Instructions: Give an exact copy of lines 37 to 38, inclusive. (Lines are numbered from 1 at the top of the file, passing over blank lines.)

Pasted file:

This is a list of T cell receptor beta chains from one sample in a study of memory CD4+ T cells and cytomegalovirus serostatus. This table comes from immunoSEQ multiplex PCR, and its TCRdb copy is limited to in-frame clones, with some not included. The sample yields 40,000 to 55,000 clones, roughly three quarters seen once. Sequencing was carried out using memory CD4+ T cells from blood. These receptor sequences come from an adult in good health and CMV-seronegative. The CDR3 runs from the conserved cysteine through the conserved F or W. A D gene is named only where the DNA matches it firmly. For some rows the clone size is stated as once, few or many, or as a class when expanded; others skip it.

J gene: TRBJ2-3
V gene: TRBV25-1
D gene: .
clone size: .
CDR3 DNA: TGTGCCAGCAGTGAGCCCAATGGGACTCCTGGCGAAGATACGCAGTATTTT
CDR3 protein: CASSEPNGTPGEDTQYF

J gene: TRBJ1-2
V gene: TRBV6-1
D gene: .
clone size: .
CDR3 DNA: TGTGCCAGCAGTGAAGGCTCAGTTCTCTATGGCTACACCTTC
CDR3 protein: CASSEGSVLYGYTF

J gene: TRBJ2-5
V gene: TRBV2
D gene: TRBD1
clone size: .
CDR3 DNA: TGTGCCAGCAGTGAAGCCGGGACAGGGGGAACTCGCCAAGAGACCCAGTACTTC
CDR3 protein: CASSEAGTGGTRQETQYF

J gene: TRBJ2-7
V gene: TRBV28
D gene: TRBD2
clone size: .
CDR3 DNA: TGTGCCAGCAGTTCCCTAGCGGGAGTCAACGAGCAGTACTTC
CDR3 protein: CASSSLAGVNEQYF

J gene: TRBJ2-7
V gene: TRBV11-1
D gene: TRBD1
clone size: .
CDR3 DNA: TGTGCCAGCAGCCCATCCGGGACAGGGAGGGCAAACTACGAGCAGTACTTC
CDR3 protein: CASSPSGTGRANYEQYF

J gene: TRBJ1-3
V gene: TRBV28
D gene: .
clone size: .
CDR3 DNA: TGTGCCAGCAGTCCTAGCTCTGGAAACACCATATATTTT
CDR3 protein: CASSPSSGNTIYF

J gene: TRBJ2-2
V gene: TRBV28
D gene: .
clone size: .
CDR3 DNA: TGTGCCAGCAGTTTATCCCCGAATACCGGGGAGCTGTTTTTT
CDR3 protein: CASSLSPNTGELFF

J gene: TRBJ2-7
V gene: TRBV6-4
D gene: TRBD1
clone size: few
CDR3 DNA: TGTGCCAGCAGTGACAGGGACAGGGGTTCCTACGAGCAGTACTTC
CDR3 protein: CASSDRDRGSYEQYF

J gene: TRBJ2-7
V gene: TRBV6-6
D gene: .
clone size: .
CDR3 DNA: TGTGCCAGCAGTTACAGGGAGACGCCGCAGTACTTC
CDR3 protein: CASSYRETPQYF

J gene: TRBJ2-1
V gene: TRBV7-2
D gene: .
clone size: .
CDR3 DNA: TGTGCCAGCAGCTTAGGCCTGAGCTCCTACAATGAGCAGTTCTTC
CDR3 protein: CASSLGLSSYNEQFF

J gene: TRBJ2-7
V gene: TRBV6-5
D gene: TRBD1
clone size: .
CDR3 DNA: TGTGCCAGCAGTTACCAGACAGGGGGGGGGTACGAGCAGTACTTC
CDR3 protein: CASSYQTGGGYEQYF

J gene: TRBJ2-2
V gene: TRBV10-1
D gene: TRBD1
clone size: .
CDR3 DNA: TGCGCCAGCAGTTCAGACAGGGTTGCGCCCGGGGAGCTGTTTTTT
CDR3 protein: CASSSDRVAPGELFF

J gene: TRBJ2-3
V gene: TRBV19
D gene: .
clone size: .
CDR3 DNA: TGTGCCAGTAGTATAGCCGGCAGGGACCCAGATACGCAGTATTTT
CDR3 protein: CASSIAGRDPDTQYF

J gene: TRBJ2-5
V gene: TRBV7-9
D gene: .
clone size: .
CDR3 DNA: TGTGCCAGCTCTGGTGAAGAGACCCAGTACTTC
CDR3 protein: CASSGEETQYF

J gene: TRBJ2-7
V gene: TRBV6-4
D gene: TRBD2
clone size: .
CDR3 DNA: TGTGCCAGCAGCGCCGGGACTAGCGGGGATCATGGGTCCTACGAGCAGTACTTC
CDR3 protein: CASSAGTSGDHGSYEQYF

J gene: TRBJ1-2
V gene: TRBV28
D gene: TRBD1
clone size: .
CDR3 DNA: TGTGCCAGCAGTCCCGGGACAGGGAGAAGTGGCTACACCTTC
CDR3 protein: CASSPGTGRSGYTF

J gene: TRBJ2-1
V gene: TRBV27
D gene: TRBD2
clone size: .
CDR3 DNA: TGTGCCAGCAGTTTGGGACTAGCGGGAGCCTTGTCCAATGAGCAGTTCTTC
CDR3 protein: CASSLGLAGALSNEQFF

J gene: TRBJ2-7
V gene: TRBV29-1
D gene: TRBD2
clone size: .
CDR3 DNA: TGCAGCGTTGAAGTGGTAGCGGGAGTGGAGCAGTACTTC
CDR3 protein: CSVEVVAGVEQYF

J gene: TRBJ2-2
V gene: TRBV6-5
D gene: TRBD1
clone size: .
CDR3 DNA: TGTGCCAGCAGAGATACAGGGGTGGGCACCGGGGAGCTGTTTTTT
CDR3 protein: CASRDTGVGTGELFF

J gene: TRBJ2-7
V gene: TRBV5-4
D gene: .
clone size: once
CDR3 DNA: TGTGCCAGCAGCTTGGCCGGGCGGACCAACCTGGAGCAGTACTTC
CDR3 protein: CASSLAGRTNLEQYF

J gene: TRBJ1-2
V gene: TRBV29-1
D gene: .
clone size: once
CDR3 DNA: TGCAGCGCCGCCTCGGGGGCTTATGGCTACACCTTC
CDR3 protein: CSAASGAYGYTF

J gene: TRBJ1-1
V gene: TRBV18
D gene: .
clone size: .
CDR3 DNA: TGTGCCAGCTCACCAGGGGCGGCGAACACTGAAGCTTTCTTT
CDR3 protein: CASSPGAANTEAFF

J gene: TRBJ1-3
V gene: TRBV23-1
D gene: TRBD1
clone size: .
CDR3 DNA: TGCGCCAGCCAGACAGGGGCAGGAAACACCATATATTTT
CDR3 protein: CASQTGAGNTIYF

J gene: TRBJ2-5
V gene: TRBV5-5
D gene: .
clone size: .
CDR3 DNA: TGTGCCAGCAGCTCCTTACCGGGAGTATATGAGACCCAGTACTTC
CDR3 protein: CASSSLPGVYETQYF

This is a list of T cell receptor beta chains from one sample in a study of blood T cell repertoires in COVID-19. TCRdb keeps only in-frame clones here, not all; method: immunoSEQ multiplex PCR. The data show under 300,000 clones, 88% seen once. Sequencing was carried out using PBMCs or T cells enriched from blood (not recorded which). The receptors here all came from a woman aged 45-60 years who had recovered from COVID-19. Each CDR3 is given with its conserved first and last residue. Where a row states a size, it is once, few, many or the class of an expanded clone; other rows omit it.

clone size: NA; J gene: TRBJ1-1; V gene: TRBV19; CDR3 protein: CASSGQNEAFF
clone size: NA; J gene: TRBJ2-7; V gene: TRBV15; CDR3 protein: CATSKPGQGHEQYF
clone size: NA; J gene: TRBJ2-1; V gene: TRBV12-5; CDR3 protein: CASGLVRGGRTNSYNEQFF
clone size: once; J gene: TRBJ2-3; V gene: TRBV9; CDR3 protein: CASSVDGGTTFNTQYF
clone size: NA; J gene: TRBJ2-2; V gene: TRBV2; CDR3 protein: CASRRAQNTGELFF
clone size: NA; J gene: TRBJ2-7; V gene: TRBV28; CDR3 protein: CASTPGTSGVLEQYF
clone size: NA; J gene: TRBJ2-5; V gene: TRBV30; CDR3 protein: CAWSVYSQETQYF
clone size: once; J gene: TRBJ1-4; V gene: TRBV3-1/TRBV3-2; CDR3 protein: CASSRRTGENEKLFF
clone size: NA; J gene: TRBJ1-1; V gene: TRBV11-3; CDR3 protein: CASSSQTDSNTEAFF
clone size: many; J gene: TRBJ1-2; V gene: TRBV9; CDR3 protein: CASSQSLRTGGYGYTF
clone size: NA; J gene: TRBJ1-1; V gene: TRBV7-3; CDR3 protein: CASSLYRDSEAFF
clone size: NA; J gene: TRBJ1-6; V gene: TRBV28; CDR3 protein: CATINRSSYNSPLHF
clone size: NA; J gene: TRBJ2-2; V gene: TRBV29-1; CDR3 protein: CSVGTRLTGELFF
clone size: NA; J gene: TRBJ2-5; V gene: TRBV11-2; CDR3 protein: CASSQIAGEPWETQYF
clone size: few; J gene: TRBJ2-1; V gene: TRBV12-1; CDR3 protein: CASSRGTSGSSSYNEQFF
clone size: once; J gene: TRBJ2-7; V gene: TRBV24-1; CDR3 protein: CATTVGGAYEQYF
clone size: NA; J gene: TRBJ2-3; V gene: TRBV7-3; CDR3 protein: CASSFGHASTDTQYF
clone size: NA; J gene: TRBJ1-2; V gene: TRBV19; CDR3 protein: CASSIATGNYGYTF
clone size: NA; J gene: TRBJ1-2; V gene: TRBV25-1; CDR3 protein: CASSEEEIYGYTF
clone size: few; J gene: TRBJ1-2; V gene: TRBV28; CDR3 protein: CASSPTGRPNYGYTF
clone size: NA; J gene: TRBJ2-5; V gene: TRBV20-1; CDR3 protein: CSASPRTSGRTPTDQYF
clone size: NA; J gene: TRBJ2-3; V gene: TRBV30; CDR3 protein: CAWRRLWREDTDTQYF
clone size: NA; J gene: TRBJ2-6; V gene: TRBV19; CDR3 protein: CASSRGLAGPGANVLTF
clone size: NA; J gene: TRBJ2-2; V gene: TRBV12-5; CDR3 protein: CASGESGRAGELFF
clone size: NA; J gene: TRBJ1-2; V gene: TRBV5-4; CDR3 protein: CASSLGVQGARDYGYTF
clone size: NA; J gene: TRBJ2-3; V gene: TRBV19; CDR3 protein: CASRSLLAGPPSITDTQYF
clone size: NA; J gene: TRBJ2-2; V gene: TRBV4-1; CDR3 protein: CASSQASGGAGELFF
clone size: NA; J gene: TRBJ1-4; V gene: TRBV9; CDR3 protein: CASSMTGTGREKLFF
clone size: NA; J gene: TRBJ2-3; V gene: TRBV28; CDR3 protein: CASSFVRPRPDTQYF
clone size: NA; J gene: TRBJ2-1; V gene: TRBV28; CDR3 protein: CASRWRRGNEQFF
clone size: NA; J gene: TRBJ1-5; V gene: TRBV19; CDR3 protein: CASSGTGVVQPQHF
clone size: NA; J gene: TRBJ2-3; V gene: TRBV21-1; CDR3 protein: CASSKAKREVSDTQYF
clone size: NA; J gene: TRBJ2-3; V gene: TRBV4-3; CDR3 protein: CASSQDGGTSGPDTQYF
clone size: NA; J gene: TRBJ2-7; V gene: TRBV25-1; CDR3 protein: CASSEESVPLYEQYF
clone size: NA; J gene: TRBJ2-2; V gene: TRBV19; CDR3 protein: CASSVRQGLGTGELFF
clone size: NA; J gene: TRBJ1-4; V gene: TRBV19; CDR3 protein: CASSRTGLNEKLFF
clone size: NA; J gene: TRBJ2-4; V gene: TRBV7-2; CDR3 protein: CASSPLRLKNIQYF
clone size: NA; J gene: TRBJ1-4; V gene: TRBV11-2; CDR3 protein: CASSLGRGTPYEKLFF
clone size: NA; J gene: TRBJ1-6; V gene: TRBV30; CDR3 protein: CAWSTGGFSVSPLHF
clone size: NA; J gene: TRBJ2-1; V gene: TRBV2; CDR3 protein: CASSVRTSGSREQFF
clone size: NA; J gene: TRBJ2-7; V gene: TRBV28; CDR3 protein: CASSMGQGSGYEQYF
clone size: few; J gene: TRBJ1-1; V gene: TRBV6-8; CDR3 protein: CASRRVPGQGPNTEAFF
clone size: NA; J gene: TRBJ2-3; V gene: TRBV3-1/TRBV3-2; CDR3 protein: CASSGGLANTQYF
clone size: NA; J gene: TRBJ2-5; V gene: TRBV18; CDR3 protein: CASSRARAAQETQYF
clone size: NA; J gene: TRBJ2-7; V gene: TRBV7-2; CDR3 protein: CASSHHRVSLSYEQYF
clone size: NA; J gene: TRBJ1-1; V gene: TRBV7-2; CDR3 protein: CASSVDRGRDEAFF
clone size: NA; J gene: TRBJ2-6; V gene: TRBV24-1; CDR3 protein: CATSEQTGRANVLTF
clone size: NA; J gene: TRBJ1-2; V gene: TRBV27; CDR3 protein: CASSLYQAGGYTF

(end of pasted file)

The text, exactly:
CDR3 protein: CASSPSSGNTIYF

J gene: TRBJ2-2